In the spirit of feminist activist Susan B. Anthony’s call to organize, agitate and educate, more than 100 invited speakers and 500 attendees convened for the fourth annual OWN IT summit Saturday in a daylong series of discussions on women’s rights and female empowerment.
The summit included panels, breakout sessions, performances and presentations, with three of the four main panels tasked with tackling these verbs as they relate to women. The fourth panel, Hoya Visionaries, featured female Georgetown faculty and alumnae.
University President John J. DeGioia kickstarted the summit, following a slam poem by Summer Durant (COL ’18) and a singing performance by former Georgetown University Student Association President Enushe Khan (MSB ’17). DeGioia said the summit embodied Georgetown’s commitment to inclusivity.
“Your presence and participation is a testament to the strength of our university’s commitment to fostering a sense of inclusiveness,” DeGioia said.
Congresswoman Stephanie Murphy (D-Fla., MSFS’ 04) received the 2017 OWN IT Trailblazer Award, which seeks to recognize an outstanding female leader. In her acceptance speech, Murphy said young girls should not be discouraged by those who doubt their abilities.
“I remember that any time I am discounted for my gender, my immigration status, my race or any other factor that’s out of my control, that I do what I’ve always done, and that’s to kill them with confidence,” Murphy said.
Murphy urged attendees to find their voice and forge their own unique path to success.
“I encourage you all to find your own voice, and to use it, and to blaze your own trail through the wild country that we find in our nation right now because this is not the time for silence. It’s the time for action,” Murphy said. “Together, we will blaze a trail, far and wide, so that every girl and every woman is empowered to choose her own future and seize her own destiny.”
OWN IT 2017 Executive Director Soraya Eid (MSB ’17) said in her opening address the summit is a call for further action to promote women’s rights.
“We must continue to listen and learn from those different than us,” Eid said. “Let’s do that here today, in a comfortable and welcoming environment. Wherever you lie on the gender spectrum, your contribution to advancing women’s rights is incredibly valuable.”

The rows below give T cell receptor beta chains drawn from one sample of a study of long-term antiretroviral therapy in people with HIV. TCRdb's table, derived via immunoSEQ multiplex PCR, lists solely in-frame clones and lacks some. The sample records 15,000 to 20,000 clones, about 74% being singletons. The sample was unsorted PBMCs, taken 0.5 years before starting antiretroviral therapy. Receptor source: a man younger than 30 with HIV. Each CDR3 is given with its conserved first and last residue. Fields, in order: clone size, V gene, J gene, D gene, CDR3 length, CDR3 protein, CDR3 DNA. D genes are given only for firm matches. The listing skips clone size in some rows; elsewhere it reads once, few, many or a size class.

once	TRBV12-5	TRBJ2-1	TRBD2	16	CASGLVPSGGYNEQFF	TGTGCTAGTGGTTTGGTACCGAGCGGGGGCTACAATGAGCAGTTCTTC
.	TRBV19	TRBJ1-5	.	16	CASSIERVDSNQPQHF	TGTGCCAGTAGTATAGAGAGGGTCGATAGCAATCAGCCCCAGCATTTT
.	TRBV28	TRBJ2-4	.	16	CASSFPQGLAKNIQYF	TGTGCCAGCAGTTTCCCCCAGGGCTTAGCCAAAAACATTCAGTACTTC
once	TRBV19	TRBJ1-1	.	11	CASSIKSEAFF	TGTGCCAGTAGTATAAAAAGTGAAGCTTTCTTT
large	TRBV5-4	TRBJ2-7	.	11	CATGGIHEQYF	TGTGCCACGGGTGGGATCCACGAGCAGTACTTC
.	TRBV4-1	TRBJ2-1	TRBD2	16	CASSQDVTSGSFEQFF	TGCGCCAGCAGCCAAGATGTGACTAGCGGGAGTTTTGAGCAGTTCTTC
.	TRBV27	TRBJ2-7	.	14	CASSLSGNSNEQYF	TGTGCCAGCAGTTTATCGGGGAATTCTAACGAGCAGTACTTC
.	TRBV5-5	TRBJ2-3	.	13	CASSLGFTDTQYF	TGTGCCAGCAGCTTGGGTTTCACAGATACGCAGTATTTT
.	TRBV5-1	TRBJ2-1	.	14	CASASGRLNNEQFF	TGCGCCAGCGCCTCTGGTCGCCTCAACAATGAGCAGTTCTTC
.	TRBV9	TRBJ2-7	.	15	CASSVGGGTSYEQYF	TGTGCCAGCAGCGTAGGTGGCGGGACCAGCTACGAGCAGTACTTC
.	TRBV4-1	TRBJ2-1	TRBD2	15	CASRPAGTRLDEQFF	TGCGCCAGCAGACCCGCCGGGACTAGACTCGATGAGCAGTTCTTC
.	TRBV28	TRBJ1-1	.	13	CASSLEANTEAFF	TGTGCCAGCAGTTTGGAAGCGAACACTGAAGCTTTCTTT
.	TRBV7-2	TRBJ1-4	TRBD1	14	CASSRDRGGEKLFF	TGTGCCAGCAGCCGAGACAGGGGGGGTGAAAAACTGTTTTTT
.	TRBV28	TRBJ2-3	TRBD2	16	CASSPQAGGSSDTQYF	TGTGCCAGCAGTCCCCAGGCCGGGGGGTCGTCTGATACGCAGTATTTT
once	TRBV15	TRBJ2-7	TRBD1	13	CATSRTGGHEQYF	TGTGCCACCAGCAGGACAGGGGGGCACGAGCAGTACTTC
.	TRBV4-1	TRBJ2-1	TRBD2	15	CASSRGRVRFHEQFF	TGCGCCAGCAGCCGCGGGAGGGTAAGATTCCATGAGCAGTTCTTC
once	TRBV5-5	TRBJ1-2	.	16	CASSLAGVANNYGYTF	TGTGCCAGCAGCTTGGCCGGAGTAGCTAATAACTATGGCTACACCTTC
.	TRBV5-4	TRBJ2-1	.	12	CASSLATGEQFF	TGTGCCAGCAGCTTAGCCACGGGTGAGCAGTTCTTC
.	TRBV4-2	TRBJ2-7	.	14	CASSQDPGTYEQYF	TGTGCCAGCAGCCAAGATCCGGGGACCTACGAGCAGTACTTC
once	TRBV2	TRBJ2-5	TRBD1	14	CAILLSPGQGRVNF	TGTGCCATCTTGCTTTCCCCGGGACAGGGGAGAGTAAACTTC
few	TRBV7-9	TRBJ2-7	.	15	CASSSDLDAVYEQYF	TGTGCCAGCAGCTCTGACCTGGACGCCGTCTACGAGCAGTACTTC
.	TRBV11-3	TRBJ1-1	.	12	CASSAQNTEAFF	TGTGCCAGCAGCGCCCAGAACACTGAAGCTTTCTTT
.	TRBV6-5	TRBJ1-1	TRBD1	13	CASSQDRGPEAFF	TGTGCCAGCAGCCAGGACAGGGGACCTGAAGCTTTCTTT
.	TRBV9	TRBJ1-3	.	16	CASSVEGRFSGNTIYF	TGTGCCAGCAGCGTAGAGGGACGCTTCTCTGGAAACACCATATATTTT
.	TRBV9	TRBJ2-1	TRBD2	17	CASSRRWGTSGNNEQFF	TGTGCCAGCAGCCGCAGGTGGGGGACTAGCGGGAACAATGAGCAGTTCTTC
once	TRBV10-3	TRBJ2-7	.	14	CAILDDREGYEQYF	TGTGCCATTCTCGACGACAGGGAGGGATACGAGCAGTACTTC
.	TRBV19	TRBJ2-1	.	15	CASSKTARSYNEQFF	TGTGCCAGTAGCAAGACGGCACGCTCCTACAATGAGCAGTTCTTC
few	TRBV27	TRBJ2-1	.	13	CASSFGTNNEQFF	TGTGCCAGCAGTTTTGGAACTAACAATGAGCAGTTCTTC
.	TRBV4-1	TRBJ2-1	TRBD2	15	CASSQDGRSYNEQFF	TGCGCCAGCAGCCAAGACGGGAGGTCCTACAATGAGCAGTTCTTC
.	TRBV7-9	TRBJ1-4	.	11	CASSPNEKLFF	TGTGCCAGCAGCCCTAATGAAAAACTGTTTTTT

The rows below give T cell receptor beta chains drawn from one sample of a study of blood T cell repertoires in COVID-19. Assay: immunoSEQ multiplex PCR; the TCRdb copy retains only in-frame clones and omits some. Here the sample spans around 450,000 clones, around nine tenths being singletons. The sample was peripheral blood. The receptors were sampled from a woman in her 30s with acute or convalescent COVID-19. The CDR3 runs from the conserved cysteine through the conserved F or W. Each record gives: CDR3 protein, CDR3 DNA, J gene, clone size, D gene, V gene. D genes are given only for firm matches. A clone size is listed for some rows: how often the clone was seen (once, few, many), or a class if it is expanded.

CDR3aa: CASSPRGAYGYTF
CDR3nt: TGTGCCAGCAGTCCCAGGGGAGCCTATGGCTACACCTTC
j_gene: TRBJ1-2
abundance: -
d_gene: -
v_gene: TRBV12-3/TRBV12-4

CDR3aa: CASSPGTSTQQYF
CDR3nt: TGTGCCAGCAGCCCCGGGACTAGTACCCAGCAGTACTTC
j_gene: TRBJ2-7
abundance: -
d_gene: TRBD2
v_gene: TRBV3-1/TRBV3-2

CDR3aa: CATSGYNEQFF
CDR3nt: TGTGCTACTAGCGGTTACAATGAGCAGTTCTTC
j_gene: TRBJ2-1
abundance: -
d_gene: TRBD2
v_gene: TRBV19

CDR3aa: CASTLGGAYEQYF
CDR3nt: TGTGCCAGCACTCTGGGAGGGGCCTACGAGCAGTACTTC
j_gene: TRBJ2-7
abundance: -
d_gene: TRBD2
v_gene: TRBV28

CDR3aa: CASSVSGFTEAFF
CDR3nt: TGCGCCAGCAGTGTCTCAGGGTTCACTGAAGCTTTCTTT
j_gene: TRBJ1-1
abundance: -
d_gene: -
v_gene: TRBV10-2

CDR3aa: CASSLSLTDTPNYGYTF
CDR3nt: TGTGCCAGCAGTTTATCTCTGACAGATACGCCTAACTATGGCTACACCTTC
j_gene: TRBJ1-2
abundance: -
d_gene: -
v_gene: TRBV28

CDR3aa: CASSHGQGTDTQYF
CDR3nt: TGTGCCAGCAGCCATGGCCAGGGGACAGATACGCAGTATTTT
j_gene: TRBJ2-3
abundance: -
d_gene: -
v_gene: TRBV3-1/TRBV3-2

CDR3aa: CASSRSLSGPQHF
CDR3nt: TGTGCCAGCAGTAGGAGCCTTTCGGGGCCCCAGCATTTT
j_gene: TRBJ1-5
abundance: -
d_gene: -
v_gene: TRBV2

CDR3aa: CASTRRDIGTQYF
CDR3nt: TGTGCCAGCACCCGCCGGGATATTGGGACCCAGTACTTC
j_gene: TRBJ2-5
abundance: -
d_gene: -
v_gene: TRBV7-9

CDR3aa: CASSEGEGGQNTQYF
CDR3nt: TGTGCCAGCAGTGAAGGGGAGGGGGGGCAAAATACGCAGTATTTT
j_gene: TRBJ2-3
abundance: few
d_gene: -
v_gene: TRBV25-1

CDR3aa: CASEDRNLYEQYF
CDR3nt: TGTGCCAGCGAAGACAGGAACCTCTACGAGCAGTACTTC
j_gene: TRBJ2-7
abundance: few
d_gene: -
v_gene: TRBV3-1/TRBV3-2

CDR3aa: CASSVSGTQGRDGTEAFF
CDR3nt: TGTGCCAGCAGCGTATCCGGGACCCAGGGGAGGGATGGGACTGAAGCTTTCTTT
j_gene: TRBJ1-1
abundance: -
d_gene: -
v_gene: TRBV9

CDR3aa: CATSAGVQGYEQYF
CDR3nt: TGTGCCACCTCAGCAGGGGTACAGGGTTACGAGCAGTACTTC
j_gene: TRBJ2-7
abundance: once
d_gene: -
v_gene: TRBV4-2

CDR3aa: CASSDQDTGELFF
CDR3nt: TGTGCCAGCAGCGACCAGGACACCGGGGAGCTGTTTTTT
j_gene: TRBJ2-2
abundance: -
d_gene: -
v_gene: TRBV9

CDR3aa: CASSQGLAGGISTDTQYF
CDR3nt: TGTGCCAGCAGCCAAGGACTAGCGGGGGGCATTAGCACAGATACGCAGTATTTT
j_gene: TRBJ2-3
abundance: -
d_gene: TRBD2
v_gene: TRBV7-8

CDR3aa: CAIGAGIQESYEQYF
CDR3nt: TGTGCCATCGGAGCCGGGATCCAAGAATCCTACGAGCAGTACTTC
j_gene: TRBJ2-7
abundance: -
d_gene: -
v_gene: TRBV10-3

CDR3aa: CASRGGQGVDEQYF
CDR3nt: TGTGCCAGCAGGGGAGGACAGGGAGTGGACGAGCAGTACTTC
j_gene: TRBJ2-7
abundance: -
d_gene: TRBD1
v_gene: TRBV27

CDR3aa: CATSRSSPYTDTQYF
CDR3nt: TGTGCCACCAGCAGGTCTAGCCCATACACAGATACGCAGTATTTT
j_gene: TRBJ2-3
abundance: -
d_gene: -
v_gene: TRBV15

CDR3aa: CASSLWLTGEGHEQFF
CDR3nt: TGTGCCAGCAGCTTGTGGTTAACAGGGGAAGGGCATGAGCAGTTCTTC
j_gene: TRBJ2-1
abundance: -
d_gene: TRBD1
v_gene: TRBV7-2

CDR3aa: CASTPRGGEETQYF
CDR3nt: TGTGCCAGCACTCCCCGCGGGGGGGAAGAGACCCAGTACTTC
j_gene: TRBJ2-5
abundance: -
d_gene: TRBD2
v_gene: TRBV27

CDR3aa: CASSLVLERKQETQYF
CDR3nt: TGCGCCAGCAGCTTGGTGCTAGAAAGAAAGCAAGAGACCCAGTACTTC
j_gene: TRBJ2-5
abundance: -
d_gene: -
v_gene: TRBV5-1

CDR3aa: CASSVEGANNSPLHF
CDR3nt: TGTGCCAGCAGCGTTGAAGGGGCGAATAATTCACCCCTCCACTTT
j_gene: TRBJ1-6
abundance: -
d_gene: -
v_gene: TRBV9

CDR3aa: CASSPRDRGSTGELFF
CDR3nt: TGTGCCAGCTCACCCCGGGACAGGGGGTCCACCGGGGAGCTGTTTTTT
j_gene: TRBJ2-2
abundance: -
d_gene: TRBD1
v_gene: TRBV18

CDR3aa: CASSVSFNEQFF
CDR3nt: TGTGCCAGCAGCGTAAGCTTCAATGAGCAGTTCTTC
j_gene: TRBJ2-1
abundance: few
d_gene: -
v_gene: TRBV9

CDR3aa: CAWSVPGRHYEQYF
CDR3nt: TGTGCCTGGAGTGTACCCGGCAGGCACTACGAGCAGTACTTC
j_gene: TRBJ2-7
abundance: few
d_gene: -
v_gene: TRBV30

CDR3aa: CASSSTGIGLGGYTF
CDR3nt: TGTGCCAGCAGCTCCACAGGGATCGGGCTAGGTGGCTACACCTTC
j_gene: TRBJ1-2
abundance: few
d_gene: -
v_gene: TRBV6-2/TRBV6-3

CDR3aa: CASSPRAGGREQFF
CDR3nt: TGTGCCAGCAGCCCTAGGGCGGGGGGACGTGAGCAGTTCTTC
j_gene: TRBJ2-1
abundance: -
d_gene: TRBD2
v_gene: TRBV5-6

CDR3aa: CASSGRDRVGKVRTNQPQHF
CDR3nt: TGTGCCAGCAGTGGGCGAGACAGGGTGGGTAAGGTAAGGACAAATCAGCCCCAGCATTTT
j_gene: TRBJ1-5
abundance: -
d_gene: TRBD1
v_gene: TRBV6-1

Twenty undergraduate women led the organization of the summit with the support of 70 male and female student volunteers. This year’s summit marked a roughly 38 percent decrease in attendance from last year’s 800 attendees.
Helen Brosnan (SFS ’16) and Kendall Ciesemier (COL ’15) started OWN IT at Georgetown in 2014, which has since expanded to 11 universities since its inaugural summit.
This year’s summit featured a number of changes from last year, including having four equally-sized panels and updated topics of discussion to reflect the current state of feminism.
According to Eid, the OWN IT board aimed to make the summit more relevant to the current state of feminism.
Eid said the structure of this year’s panels reflect the shift in dynamics within the women’s movement.
“You don’t really see any one woman leading the charge in any one cause or any one industry or one endeavor, very much you see communities of women coming together to support each other and lift each other up,” Eid said. “That’s why we went with four panels of equal sizes and equal lengths because we wanted to give everyone the same amount of time to share their incredibly valuable thoughts and experiences.”
According to Eid, Murphy was chosen for the award because of her status as a role model for Georgetown students.
“It was a remarkable, big achievement for us on the main stage,” Eid said. “But I think it’s beautiful because she’s a Hoya, so we can identify with her, and her life story is so moving and so beautiful.”
The two morning and afternoon panels were separated by breakout sessions, and within the breakout sessions attendees could choose from panels, workshops and office hours. Attendees had access to 90 breakout session speakers who spoke on topics ranging from “Storytelling in the Media” and “Arts & Activism” to “Deconstructing Masculinity” and “Inter-Religious Dialogue: Feminism & Faith.”
The office hours, capped at 10 participants each, were hosted by a diversity of speakers from the first female U.S. Chief Technology Officer Megan Smith to Muslim Girl Founder and Editor-in-Chief Amani Al-Khatabeh.
For Eid, the speakers at this year’s summit represented a variety of perspectives but all conveyed a distinct message of female empowerment.
“I’ve gotten a lot of feedback that a lot of women were super impressed by the diversity of the women on stage,” Eid said. “Every woman brought such a unique perspective and such fascinating stories and such passion.”
Correction: This article previously stated Soraya Eid (MSB ’17) is in the College; she is in the MSB. The article also previously stated the summit did not feature a keynote address; the summit featured a keynote address by Congresswoman Stephanie Murphy (D-Fla., MSFS’ 04).
This post has been updated.
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